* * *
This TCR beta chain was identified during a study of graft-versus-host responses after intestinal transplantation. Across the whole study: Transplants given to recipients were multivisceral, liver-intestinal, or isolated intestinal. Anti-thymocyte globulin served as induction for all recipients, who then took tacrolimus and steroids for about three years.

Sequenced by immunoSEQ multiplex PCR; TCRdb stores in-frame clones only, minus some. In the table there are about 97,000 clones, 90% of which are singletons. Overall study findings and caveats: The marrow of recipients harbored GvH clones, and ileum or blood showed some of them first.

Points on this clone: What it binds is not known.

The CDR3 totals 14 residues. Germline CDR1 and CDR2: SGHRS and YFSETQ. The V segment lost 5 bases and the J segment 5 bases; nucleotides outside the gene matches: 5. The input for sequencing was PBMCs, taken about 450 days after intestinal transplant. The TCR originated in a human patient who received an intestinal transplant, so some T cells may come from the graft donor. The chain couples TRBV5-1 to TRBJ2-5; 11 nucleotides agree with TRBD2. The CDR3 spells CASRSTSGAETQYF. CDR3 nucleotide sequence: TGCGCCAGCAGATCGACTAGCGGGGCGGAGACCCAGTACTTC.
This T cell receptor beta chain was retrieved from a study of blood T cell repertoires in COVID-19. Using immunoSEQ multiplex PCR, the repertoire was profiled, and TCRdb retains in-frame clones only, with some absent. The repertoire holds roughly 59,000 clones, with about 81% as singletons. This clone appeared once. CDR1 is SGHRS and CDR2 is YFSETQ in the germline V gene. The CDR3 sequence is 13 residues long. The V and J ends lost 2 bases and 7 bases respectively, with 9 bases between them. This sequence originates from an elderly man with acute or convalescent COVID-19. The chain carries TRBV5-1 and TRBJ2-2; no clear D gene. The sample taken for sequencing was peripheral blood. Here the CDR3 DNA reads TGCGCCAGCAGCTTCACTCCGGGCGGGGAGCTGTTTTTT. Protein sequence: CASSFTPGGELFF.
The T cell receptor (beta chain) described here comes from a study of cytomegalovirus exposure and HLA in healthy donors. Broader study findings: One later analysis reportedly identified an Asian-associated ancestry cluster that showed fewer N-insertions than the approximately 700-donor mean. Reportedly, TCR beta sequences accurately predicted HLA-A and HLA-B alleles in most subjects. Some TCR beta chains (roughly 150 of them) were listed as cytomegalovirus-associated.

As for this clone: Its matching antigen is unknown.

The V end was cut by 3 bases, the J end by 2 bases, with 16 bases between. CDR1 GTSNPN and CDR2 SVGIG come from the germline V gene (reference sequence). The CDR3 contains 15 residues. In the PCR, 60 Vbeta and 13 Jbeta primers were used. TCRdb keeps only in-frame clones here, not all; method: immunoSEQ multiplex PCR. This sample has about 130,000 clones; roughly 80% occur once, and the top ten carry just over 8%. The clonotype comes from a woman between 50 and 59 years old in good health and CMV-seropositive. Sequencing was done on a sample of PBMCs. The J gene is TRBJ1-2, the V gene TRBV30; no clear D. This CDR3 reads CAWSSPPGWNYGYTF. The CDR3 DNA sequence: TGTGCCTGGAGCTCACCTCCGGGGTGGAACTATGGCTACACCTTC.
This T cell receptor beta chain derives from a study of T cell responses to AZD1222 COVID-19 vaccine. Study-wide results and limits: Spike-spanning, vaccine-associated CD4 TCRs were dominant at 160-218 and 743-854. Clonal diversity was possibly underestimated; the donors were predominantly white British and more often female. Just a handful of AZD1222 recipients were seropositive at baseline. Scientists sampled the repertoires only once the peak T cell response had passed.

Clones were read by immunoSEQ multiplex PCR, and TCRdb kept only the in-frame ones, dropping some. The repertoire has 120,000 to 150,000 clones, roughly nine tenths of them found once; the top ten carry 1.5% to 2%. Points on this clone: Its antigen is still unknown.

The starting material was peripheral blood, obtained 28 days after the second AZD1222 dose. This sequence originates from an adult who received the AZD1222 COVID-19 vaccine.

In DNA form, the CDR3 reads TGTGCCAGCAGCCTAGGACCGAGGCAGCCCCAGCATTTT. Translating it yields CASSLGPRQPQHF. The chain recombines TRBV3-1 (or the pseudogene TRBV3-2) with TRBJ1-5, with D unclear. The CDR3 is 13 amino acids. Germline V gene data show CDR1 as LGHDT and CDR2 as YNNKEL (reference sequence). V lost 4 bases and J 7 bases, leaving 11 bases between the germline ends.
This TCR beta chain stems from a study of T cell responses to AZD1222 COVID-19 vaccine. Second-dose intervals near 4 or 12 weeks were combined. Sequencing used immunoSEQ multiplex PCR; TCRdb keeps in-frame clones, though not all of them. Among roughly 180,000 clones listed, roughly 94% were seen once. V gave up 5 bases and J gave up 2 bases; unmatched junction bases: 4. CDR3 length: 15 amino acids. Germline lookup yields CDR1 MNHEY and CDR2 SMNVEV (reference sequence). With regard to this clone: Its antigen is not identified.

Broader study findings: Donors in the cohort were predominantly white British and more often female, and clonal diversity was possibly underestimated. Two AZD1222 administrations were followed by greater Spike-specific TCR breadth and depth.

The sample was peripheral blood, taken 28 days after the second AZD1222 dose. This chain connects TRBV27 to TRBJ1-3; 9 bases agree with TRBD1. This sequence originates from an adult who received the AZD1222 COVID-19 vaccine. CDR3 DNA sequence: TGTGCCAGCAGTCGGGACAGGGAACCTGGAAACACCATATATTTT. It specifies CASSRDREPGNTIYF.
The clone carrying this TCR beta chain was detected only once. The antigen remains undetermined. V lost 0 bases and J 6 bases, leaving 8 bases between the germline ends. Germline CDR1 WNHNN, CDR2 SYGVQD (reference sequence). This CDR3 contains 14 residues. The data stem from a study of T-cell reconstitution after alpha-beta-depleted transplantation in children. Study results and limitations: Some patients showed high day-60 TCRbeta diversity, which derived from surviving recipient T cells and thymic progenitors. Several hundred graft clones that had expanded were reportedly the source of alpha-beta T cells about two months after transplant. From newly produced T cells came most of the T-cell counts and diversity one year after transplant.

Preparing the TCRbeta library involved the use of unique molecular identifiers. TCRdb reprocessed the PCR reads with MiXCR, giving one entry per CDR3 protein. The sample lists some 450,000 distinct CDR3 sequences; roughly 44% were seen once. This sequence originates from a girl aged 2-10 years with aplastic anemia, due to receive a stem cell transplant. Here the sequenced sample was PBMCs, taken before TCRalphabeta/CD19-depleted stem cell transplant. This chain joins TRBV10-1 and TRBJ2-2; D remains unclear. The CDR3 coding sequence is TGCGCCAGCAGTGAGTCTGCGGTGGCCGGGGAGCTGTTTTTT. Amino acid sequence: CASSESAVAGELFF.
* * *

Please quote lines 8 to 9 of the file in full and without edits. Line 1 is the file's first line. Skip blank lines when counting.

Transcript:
The V end was cut by 3 bases, the J end by 2 bases, with 16 bases between. CDR1 GTSNPN and CDR2 SVGIG come from the germline V gene (reference sequence). The CDR3 contains 15 residues. In the PCR, 60 Vbeta and 13 Jbeta primers were used. TCRdb keeps only in-frame clones here, not all; method: immunoSEQ multiplex PCR. This sample has about 130,000 clones; roughly 80% occur once, and the top ten carry just over 8%. The clonotype comes from a woman between 50 and 59 years old in good health and CMV-seropositive. Sequencing was done on a sample of PBMCs. The J gene is TRBJ1-2, the V gene TRBV30; no clear D. This CDR3 reads CAWSSPPGWNYGYTF. The CDR3 DNA sequence: TGTGCCTGGAGCTCACCTCCGGGGTGGAACTATGGCTACACCTTC.
This T cell receptor beta chain derives from a study of T cell responses to AZD1222 COVID-19 vaccine. Study-wide results and limits: Spike-spanning, vaccine-associated CD4 TCRs were dominant at 160-218 and 743-854. Clonal diversity was possibly underestimated; the donors were predominantly white British and more often female. Just a handful of AZD1222 recipients were seropositive at baseline. Scientists sampled the repertoires only once the peak T cell response had passed.